Experiment Setup

Each participant must perform volutary biceps flexions (each flexion is referred to as a trial $t_i$) while staring at a screen. EEG and EMG signals are recorded throughout the experiment.

There are two conditions (i.e., A and B), which determined what was shown on the screen during the trials. The number of trials per condition per participant ranges from 15 to 70.

Finally, there are two groups (i.e., G1 and G2) with 10 and 2 participants, respectively.

Graphically, the structure would be this. Note each participant experience both conditions (e.g., subject 1 from condition A is the same subject 1 from condition B).

enter image description here


I would like to test for the difference, in multiple dependent variables, between G1 and G2 given each condition. All dependent variables are numerical, but some are unbounded (e.g., event related desynchronization), some are strictly positive (e.g., power spectral density), and some are bounded (e.g., cortico-muscular coherence $\in$ [0, 1])

For some context, there are about 10 quantities that I would like to analyze (e.g., power spectral density, median frequency of the spectrum, EMG amplitude, peak readiness potential, peak event related desynchronization) for each condition. So, I would be testing approximately

10 dependent variables $*$ 2 conditions $=$ 20 group differences

Ideas/observarions so far

  • One common approach in the field is, for each quantity of interest and each condition, to average trials within a subject and then perform a test (e.g., t-test) between the two groups. However, I have been discouraged from doing so because of the low amount of participants in group G2 (i.e., 2).

  • Although I want to test for differences given a condition, I wonder if building a model that incorporates both conditions at the same time would be appropriate.

  • Maybe a Bayesian model would be desirable given how scarce data is. Under this framework, I had thought about a hierarchical linear model with trials as the observation unit, and a per group mean response.

I would appreciate any guidance about how to appropriately conduct the tests I want to perform given the low amount of data available, namely what model/framework to use, and why.

Also, as I need to back up any decision, pointers to papers and/or code are highly appreciated as well.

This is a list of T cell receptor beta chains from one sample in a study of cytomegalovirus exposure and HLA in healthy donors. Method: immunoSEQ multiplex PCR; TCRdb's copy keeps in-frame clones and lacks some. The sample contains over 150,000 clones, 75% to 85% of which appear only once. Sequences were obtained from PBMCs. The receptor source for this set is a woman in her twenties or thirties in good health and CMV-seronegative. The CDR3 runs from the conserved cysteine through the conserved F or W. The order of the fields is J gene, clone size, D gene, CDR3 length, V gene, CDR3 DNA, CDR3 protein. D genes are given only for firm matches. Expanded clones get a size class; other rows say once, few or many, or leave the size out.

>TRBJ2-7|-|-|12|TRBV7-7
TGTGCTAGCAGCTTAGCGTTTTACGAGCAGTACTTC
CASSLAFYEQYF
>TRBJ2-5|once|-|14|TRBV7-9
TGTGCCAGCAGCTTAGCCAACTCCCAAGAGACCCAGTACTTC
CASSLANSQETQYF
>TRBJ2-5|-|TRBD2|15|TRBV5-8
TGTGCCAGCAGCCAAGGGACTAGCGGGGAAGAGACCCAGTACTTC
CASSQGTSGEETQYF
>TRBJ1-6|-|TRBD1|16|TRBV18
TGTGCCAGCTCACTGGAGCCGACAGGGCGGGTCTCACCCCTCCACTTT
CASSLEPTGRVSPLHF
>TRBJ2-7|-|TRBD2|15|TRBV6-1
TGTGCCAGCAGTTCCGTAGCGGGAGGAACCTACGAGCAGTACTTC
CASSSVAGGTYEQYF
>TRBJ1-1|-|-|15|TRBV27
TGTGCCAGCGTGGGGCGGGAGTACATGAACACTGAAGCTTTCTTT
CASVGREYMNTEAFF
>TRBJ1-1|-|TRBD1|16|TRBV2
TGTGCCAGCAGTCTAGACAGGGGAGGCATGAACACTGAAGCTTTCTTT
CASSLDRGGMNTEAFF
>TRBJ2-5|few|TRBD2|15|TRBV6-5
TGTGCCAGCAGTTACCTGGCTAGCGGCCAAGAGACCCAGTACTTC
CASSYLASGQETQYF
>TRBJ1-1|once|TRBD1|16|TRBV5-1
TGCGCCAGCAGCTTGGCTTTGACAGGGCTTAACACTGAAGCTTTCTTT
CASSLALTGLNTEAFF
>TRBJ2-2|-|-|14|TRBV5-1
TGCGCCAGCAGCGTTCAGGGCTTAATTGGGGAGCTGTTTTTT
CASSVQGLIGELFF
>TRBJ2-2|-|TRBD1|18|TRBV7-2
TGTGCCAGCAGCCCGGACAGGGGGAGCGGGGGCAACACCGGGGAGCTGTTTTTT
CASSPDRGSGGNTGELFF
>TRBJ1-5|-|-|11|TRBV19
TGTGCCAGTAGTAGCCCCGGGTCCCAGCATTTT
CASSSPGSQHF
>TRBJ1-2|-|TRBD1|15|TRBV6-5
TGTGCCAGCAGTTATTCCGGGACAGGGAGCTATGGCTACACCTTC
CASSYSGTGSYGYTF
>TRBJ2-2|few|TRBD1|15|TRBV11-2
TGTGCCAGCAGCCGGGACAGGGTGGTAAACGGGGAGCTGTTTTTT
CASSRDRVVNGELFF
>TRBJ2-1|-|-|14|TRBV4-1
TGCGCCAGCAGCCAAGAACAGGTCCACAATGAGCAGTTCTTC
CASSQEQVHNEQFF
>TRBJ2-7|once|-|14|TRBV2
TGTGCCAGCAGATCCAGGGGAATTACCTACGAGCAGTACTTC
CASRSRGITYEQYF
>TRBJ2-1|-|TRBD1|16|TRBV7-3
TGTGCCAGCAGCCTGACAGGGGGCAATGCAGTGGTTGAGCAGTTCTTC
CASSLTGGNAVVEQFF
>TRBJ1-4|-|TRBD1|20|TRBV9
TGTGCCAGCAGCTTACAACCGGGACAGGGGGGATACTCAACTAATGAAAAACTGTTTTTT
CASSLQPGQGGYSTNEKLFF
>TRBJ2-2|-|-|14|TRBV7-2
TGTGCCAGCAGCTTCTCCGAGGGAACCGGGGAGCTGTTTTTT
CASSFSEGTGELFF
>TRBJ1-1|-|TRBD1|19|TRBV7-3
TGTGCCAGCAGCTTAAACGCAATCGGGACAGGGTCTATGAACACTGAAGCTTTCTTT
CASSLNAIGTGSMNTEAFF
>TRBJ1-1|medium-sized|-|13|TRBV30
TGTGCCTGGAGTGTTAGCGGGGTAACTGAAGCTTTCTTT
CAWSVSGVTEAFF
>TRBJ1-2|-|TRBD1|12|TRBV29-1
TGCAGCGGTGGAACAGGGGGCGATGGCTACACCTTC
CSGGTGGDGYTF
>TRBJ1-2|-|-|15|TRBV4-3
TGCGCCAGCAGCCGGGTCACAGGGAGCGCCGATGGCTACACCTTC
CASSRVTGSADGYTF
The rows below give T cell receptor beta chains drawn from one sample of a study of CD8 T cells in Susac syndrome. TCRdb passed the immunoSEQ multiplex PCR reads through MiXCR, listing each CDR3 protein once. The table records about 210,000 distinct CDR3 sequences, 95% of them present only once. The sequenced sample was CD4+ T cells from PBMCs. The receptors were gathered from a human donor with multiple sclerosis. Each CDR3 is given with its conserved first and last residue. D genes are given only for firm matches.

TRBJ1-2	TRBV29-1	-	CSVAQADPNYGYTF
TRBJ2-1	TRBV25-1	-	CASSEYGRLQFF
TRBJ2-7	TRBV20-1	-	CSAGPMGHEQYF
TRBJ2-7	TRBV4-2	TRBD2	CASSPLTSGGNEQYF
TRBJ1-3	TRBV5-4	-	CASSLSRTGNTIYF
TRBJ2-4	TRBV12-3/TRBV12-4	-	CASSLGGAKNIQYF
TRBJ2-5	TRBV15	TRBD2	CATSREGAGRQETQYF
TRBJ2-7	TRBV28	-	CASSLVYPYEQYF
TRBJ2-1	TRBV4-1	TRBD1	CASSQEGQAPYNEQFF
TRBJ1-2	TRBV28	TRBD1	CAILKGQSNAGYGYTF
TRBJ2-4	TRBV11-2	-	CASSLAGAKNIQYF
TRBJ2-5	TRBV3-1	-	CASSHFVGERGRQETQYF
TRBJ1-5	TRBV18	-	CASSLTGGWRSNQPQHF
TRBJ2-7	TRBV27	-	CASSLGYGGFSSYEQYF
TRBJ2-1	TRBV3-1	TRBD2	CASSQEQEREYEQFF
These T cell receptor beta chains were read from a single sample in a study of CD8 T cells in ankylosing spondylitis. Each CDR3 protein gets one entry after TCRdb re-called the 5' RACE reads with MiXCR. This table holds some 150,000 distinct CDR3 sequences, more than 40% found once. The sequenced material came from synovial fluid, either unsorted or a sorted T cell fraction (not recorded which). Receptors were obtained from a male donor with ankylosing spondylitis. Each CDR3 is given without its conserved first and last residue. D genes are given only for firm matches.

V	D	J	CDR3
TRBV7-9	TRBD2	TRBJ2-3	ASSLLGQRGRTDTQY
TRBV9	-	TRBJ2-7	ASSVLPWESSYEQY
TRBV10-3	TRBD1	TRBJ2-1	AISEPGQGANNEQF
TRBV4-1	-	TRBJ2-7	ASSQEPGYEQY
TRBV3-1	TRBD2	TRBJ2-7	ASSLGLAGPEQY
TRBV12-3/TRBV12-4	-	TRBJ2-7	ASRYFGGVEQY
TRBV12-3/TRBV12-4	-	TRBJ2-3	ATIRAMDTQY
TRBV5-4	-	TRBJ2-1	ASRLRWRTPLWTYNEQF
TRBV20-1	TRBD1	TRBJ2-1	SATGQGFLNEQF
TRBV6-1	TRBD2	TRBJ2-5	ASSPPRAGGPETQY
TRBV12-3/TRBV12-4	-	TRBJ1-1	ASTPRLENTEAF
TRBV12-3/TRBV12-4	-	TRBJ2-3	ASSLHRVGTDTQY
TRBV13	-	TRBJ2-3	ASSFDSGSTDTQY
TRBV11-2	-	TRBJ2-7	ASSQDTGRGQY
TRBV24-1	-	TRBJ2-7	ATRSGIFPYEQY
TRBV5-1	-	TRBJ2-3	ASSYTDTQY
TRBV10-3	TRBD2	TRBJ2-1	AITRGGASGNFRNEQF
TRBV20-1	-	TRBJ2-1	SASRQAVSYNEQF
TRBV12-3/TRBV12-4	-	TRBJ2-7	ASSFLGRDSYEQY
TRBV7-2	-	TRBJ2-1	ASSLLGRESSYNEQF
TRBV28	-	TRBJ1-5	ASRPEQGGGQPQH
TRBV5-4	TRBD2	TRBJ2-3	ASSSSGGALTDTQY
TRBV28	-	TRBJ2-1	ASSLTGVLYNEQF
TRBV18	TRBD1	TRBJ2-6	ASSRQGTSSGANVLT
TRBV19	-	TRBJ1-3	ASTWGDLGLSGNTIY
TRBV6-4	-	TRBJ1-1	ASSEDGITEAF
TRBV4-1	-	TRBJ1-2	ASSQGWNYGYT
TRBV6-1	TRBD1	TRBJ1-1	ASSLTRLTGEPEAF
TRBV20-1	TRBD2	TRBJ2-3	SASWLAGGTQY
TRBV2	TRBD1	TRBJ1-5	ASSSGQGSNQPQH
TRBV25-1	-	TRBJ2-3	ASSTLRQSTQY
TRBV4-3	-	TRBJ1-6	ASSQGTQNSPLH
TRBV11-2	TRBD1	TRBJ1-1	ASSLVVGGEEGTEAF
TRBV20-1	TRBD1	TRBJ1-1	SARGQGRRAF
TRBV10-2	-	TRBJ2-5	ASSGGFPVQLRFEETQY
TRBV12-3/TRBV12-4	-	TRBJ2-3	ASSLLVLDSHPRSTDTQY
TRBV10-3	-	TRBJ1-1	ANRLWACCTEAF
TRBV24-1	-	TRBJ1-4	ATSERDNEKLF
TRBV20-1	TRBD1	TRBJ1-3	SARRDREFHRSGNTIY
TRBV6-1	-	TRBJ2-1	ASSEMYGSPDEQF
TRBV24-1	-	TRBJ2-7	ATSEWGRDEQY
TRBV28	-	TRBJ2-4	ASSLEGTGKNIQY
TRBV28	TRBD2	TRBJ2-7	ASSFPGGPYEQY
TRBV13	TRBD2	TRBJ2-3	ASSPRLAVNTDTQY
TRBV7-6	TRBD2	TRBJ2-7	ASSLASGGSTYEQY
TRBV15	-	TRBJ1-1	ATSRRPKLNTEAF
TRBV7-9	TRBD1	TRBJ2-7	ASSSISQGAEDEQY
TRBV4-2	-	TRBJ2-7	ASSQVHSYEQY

Thank you in advance!

EDIT: Clarified types of outcomes.

  • 2
    $\begingroup$ With only two subjects in one of the conditions your inferential analytical options are quite limited. I would suggest that you can only really use the study as a preliminary investigation and that means that the best things to do are to look at effective ways to show the data graphically. $\endgroup$ Sep 13, 2022 at 21:10

1 Answer 1


I'm sorry to say it, but this analysis is doomed before it starts.

You have only 2 participants in your smaller group, and 15-75 trials per condition per participant. Between-group differences in EEG signals are typically extremely small and noisy, and the chances of detecting a genuine effect in such limited data is essentially zero.

What's worse, since you're planning on looking at 10 different outcome variables, in two different conditions, there are lots (20) of opportunities for false positives to occur. Taken together, this means that any significant differences you do find are considerably more likely to be false positives than genuine effects (and if they do happen to be genuine effects, they'll be huge overestimates).

As a side note, between group effects are notoriously difficult to study using EEG. It's almost impossible to rule out the very strong possibility that any differences that do emerge reflect differences in motor artefacts, in electrode placement or signal quality, or even hairstyle. There are very few between group findings in the EEG literature that are believable. Luck's EEG textbook has a lot of good advice on good EEG designs for hypothesis testing. You may also want to look in power analysis for EEG designs.

Further Comments

  • Building a model that incorporates both conditions doesn't solve your problem here, since you want to compare the two groups and one of them has almost no data.

  • Similarly, Bayesian methods are nice, but they don't solve the problem. They provide a way of quantifying the uncertainty in your model, but they don't get around the fact that without more data you have no way of reducing that uncertainty.

  • $\begingroup$ "Building a model that incorporates both conditions doesn't solve your problem here, since you want to compare the two conditions and one of them has almost no data." Maybe you meant "since you want to compare the two GROUPS and one of them has almost no data."? $\endgroup$
    – Luisda
    Sep 19, 2022 at 19:43
  • $\begingroup$ Also, the data is already given, so thanks for the reference but designing a new experiment is simply not possible. Within was is possible, what would your recommendation be on how to proceed? In other words, if you had to do the analysis, what would you do? (Outside statistical testing as well) $\endgroup$
    – Luisda
    Sep 19, 2022 at 19:45
  • $\begingroup$ Yes, sorry, I did mean two groups. And I'm sorry to say it, but as far as I can see the data you have doesn't let you answer the question you're interested in (are there any differences between these groups?). $\endgroup$
    – Eoin
    Sep 20, 2022 at 9:23
  • 1
    $\begingroup$ Quoting John Tukey: "The combination of some data and an aching desire for an answer does not ensure that a reasonable answer can be extracted from a given body of data." $\endgroup$
    – Eoin
    Sep 20, 2022 at 9:23

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